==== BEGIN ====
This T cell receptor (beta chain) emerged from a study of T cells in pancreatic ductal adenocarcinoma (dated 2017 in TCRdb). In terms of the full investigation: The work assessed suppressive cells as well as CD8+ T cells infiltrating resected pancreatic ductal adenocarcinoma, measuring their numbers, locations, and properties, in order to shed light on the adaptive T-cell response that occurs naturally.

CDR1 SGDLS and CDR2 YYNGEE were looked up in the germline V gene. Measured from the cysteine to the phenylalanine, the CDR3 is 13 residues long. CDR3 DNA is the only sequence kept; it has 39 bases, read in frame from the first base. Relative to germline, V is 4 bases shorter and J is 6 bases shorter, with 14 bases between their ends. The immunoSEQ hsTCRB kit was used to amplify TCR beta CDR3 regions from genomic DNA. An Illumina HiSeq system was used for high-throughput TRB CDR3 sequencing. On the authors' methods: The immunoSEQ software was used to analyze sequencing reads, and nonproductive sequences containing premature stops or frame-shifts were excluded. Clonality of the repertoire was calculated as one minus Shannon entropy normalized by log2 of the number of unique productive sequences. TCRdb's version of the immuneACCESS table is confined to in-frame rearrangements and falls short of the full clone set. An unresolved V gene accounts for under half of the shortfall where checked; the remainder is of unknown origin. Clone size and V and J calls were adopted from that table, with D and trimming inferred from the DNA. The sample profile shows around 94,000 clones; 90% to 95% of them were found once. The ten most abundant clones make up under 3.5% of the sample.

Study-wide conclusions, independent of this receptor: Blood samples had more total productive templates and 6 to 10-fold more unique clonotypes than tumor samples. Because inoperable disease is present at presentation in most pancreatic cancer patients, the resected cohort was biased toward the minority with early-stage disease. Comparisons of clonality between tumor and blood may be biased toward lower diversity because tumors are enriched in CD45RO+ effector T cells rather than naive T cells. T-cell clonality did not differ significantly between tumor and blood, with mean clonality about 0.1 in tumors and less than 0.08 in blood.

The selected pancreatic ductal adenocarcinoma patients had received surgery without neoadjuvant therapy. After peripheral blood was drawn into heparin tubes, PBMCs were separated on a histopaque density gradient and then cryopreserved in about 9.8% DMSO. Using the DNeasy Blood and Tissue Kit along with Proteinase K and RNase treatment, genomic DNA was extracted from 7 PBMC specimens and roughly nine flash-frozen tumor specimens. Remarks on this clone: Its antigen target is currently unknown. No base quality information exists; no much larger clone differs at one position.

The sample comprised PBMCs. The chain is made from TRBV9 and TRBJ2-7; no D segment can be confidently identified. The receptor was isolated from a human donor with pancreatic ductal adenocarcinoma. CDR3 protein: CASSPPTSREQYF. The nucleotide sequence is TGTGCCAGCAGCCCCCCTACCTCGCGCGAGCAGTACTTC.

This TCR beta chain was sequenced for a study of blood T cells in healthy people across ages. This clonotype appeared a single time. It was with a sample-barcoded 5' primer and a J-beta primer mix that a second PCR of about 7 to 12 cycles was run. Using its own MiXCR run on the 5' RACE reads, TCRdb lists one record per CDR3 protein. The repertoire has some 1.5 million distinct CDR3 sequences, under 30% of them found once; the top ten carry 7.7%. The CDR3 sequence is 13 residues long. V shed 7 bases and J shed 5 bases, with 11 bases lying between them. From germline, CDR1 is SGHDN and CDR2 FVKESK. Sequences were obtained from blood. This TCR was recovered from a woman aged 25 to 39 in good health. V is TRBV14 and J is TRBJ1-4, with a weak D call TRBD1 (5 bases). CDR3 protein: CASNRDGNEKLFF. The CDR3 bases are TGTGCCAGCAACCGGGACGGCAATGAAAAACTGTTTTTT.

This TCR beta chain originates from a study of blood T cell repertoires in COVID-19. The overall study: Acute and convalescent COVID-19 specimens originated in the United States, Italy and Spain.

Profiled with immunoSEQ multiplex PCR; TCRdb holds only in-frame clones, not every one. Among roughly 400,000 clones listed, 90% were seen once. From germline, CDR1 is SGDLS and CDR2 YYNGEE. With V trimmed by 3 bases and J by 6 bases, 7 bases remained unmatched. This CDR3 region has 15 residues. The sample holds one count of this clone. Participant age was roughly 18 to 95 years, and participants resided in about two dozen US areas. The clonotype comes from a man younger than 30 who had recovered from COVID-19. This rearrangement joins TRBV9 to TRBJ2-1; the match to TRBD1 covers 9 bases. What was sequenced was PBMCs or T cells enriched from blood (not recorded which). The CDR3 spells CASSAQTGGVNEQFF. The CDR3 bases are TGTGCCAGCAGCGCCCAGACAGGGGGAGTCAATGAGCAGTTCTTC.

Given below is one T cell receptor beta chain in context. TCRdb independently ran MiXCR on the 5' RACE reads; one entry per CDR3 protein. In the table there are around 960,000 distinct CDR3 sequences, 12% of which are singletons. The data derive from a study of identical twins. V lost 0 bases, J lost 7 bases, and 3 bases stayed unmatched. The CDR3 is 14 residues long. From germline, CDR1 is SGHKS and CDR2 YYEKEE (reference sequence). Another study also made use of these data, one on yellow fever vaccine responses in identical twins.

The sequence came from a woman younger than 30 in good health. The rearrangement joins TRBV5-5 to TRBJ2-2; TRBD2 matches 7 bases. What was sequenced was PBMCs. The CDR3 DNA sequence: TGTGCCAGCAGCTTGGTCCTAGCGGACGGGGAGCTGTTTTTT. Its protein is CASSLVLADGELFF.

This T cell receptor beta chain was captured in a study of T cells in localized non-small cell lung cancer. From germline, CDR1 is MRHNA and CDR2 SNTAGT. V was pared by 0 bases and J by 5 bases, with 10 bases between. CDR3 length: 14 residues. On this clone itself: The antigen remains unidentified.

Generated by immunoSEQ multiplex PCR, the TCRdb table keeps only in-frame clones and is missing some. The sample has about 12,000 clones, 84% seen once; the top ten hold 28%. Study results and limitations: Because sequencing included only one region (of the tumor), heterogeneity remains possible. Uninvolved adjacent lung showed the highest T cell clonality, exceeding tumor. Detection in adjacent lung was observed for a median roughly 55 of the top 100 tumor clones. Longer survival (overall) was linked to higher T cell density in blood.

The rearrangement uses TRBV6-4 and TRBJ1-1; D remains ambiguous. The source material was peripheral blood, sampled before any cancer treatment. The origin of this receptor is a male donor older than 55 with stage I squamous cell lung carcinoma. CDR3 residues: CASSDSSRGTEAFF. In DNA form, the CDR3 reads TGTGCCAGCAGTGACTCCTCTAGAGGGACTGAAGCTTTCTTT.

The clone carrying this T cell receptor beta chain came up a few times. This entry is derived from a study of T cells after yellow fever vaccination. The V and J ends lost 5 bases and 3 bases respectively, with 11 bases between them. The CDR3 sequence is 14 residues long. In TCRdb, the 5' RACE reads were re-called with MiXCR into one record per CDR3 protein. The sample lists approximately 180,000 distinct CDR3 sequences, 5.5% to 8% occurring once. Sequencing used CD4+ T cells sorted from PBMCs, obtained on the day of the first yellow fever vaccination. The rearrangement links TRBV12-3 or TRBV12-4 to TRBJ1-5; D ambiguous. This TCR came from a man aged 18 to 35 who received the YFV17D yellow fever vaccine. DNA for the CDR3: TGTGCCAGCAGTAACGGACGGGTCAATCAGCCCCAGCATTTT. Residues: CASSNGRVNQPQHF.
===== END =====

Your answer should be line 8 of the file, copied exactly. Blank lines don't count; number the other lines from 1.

Profiled with immunoSEQ multiplex PCR; TCRdb holds only in-frame clones, not every one. Among roughly 400,000 clones listed, 90% were seen once. From germline, CDR1 is SGDLS and CDR2 YYNGEE. With V trimmed by 3 bases and J by 6 bases, 7 bases remained unmatched. This CDR3 region has 15 residues. The sample holds one count of this clone. Participant age was roughly 18 to 95 years, and participants resided in about two dozen US areas. The clonotype comes from a man younger than 30 who had recovered from COVID-19. This rearrangement joins TRBV9 to TRBJ2-1; the match to TRBD1 covers 9 bases. What was sequenced was PBMCs or T cells enriched from blood (not recorded which). The CDR3 spells CASSAQTGGVNEQFF. The CDR3 bases are TGTGCCAGCAGCGCCCAGACAGGGGGAGTCAATGAGCAGTTCTTC.